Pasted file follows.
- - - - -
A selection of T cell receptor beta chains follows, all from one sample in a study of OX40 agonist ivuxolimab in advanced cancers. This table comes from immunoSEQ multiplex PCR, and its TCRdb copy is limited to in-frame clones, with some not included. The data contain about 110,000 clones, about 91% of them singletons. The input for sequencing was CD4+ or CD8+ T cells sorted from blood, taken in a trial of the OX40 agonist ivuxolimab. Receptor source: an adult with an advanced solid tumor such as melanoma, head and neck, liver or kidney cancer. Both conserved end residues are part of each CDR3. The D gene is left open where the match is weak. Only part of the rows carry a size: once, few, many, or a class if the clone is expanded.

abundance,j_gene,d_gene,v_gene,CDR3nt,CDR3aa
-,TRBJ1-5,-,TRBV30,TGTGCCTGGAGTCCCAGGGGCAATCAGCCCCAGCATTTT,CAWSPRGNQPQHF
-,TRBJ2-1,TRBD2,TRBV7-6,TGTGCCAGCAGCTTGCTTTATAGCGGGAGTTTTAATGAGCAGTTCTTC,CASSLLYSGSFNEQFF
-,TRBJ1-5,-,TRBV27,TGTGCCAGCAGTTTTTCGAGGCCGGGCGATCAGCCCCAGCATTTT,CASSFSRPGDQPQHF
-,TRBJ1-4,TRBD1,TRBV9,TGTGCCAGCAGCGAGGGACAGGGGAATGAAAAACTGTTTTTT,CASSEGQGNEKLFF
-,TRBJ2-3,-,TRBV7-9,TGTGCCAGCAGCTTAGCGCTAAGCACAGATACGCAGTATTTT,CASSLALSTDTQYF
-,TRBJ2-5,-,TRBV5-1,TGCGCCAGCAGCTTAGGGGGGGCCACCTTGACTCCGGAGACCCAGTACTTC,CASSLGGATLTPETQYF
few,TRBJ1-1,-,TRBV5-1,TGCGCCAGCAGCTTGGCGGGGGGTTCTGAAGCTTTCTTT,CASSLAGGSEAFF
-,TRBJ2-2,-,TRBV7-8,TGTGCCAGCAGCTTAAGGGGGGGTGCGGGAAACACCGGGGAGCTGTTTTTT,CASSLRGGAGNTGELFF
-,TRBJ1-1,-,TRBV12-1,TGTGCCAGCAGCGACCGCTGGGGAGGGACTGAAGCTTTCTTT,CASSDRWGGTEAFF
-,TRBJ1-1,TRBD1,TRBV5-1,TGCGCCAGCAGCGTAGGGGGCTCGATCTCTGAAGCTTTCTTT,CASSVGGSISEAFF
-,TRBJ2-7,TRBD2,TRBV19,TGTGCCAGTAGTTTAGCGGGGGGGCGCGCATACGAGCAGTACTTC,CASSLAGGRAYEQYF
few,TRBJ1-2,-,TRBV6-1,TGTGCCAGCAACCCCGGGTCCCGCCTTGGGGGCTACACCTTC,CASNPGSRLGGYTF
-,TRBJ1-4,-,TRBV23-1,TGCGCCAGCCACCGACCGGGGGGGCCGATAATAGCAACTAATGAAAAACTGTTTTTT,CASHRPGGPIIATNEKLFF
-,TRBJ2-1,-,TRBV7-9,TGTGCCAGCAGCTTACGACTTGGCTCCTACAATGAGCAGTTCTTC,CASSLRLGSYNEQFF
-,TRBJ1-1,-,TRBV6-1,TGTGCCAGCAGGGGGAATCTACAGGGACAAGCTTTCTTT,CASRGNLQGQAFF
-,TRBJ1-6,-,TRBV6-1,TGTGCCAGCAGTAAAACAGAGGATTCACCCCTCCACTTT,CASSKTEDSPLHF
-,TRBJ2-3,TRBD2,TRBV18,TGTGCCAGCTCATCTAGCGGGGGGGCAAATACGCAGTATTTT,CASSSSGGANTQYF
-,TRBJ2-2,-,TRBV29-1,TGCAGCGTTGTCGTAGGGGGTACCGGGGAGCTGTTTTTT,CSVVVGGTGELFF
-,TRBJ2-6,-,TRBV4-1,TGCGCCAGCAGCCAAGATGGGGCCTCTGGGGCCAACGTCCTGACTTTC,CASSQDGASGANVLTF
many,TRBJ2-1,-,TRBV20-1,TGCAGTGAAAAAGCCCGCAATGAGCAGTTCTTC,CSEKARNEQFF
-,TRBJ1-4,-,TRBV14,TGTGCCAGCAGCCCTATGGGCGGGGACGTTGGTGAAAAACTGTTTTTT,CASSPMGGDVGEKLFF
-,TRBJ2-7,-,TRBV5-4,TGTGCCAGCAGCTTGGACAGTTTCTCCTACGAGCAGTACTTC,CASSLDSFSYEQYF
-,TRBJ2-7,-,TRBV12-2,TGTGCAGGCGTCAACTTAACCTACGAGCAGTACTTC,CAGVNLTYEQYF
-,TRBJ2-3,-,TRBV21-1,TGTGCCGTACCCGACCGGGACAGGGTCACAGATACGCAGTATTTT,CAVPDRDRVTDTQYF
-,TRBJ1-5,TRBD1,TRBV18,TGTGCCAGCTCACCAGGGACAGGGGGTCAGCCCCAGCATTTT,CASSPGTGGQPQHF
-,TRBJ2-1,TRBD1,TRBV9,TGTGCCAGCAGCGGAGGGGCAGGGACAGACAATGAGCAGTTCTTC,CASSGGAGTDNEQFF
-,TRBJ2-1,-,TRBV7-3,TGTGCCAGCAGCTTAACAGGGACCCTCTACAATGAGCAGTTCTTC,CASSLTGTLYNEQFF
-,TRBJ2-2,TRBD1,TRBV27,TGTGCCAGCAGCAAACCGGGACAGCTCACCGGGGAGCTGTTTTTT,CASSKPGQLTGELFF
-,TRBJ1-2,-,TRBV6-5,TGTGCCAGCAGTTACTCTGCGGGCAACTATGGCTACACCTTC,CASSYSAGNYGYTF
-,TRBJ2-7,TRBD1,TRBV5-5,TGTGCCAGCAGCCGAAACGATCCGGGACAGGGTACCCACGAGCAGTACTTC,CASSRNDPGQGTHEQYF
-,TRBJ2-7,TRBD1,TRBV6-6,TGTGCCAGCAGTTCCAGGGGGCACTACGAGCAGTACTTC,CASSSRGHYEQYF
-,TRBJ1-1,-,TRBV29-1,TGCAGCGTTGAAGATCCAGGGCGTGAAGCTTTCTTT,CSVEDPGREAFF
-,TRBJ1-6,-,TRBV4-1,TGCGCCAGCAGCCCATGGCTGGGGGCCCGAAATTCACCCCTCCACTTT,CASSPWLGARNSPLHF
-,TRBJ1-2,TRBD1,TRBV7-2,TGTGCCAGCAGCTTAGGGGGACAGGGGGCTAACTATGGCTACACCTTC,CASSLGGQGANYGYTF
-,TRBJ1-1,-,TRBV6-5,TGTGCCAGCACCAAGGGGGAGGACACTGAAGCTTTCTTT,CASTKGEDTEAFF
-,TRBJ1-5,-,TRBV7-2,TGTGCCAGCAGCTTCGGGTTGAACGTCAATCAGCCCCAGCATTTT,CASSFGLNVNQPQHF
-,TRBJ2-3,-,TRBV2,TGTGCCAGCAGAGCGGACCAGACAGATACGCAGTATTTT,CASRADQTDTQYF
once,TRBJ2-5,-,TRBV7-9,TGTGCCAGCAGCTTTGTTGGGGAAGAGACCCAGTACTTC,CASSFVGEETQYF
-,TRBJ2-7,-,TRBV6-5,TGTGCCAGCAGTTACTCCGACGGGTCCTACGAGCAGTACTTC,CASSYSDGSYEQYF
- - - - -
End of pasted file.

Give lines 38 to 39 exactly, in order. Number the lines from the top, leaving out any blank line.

-,TRBJ1-5,-,TRBV7-2,TGTGCCAGCAGCTTCGGGTTGAACGTCAATCAGCCCCAGCATTTT,CASSFGLNVNQPQHF
-,TRBJ2-3,-,TRBV2,TGTGCCAGCAGAGCGGACCAGACAGATACGCAGTATTTT,CASRADQTDTQYF